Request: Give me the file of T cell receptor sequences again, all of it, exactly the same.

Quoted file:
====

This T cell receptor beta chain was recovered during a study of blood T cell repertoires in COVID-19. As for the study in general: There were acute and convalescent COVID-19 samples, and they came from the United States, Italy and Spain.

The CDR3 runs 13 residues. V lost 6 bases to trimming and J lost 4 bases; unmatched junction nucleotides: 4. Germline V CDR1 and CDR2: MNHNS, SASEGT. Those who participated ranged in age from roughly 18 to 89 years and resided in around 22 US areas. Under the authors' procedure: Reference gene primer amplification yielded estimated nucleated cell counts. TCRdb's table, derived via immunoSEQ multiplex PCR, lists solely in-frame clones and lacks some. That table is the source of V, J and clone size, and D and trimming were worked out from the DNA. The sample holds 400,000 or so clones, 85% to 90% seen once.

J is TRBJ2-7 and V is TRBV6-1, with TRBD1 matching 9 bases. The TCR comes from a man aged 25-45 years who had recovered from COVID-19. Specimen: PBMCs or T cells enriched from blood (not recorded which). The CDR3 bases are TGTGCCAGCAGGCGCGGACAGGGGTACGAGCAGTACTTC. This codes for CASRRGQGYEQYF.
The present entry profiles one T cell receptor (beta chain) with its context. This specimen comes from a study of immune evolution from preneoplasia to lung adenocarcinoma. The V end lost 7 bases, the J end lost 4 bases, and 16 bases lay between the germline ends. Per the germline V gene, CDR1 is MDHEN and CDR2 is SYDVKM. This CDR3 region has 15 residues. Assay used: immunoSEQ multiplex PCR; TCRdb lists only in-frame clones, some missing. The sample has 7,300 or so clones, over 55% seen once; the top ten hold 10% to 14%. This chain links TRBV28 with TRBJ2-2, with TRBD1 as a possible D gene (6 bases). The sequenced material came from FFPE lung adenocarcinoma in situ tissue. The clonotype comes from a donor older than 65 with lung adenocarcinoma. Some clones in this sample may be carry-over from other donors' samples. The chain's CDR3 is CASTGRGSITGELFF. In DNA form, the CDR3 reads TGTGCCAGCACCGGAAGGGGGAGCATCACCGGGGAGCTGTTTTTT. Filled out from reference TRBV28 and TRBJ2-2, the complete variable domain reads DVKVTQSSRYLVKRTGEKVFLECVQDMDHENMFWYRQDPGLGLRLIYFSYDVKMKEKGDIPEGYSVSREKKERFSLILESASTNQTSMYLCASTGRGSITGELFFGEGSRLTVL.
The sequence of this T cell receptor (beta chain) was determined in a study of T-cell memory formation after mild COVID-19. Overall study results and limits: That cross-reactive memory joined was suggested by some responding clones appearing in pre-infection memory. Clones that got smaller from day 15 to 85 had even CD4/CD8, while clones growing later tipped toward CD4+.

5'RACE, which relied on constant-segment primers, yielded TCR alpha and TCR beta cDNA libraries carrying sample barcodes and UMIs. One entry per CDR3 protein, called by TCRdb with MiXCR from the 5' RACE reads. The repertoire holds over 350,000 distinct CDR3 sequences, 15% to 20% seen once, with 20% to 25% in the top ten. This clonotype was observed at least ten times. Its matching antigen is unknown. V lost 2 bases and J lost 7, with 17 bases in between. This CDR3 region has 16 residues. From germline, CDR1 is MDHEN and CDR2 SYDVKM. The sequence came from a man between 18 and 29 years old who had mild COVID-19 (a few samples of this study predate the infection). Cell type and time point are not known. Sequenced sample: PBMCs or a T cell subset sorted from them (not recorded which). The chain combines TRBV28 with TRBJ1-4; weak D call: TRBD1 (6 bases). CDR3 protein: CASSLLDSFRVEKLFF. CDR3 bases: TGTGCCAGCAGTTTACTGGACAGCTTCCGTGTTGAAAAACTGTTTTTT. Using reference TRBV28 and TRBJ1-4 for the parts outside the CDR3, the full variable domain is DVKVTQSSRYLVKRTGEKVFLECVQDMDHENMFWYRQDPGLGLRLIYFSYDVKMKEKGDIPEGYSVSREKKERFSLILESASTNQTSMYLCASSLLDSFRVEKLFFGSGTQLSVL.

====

This T cell receptor beta chain was recovered during a study of blood T cell repertoires in COVID-19. As for the study in general: There were acute and convalescent COVID-19 samples, and they came from the United States, Italy and Spain.

The CDR3 runs 13 residues. V lost 6 bases to trimming and J lost 4 bases; unmatched junction nucleotides: 4. Germline V CDR1 and CDR2: MNHNS, SASEGT. Those who participated ranged in age from roughly 18 to 89 years and resided in around 22 US areas. Under the authors' procedure: Reference gene primer amplification yielded estimated nucleated cell counts. TCRdb's table, derived via immunoSEQ multiplex PCR, lists solely in-frame clones and lacks some. That table is the source of V, J and clone size, and D and trimming were worked out from the DNA. The sample holds 400,000 or so clones, 85% to 90% seen once.

J is TRBJ2-7 and V is TRBV6-1, with TRBD1 matching 9 bases. The TCR comes from a man aged 25-45 years who had recovered from COVID-19. Specimen: PBMCs or T cells enriched from blood (not recorded which). The CDR3 bases are TGTGCCAGCAGGCGCGGACAGGGGTACGAGCAGTACTTC. This codes for CASRRGQGYEQYF.
The present entry profiles one T cell receptor (beta chain) with its context. This specimen comes from a study of immune evolution from preneoplasia to lung adenocarcinoma. The V end lost 7 bases, the J end lost 4 bases, and 16 bases lay between the germline ends. Per the germline V gene, CDR1 is MDHEN and CDR2 is SYDVKM. This CDR3 region has 15 residues. Assay used: immunoSEQ multiplex PCR; TCRdb lists only in-frame clones, some missing. The sample has 7,300 or so clones, over 55% seen once; the top ten hold 10% to 14%. This chain links TRBV28 with TRBJ2-2, with TRBD1 as a possible D gene (6 bases). The sequenced material came from FFPE lung adenocarcinoma in situ tissue. The clonotype comes from a donor older than 65 with lung adenocarcinoma. Some clones in this sample may be carry-over from other donors' samples. The chain's CDR3 is CASTGRGSITGELFF. In DNA form, the CDR3 reads TGTGCCAGCACCGGAAGGGGGAGCATCACCGGGGAGCTGTTTTTT. Filled out from reference TRBV28 and TRBJ2-2, the complete variable domain reads DVKVTQSSRYLVKRTGEKVFLECVQDMDHENMFWYRQDPGLGLRLIYFSYDVKMKEKGDIPEGYSVSREKKERFSLILESASTNQTSMYLCASTGRGSITGELFFGEGSRLTVL.
The sequence of this T cell receptor (beta chain) was determined in a study of T-cell memory formation after mild COVID-19. Overall study results and limits: That cross-reactive memory joined was suggested by some responding clones appearing in pre-infection memory. Clones that got smaller from day 15 to 85 had even CD4/CD8, while clones growing later tipped toward CD4+.

5'RACE, which relied on constant-segment primers, yielded TCR alpha and TCR beta cDNA libraries carrying sample barcodes and UMIs. One entry per CDR3 protein, called by TCRdb with MiXCR from the 5' RACE reads. The repertoire holds over 350,000 distinct CDR3 sequences, 15% to 20% seen once, with 20% to 25% in the top ten. This clonotype was observed at least ten times. Its matching antigen is unknown. V lost 2 bases and J lost 7, with 17 bases in between. This CDR3 region has 16 residues. From germline, CDR1 is MDHEN and CDR2 SYDVKM. The sequence came from a man between 18 and 29 years old who had mild COVID-19 (a few samples of this study predate the infection). Cell type and time point are not known. Sequenced sample: PBMCs or a T cell subset sorted from them (not recorded which). The chain combines TRBV28 with TRBJ1-4; weak D call: TRBD1 (6 bases). CDR3 protein: CASSLLDSFRVEKLFF. CDR3 bases: TGTGCCAGCAGTTTACTGGACAGCTTCCGTGTTGAAAAACTGTTTTTT. Using reference TRBV28 and TRBJ1-4 for the parts outside the CDR3, the full variable domain is DVKVTQSSRYLVKRTGEKVFLECVQDMDHENMFWYRQDPGLGLRLIYFSYDVKMKEKGDIPEGYSVSREKKERFSLILESASTNQTSMYLCASSLLDSFRVEKLFFGSGTQLSVL.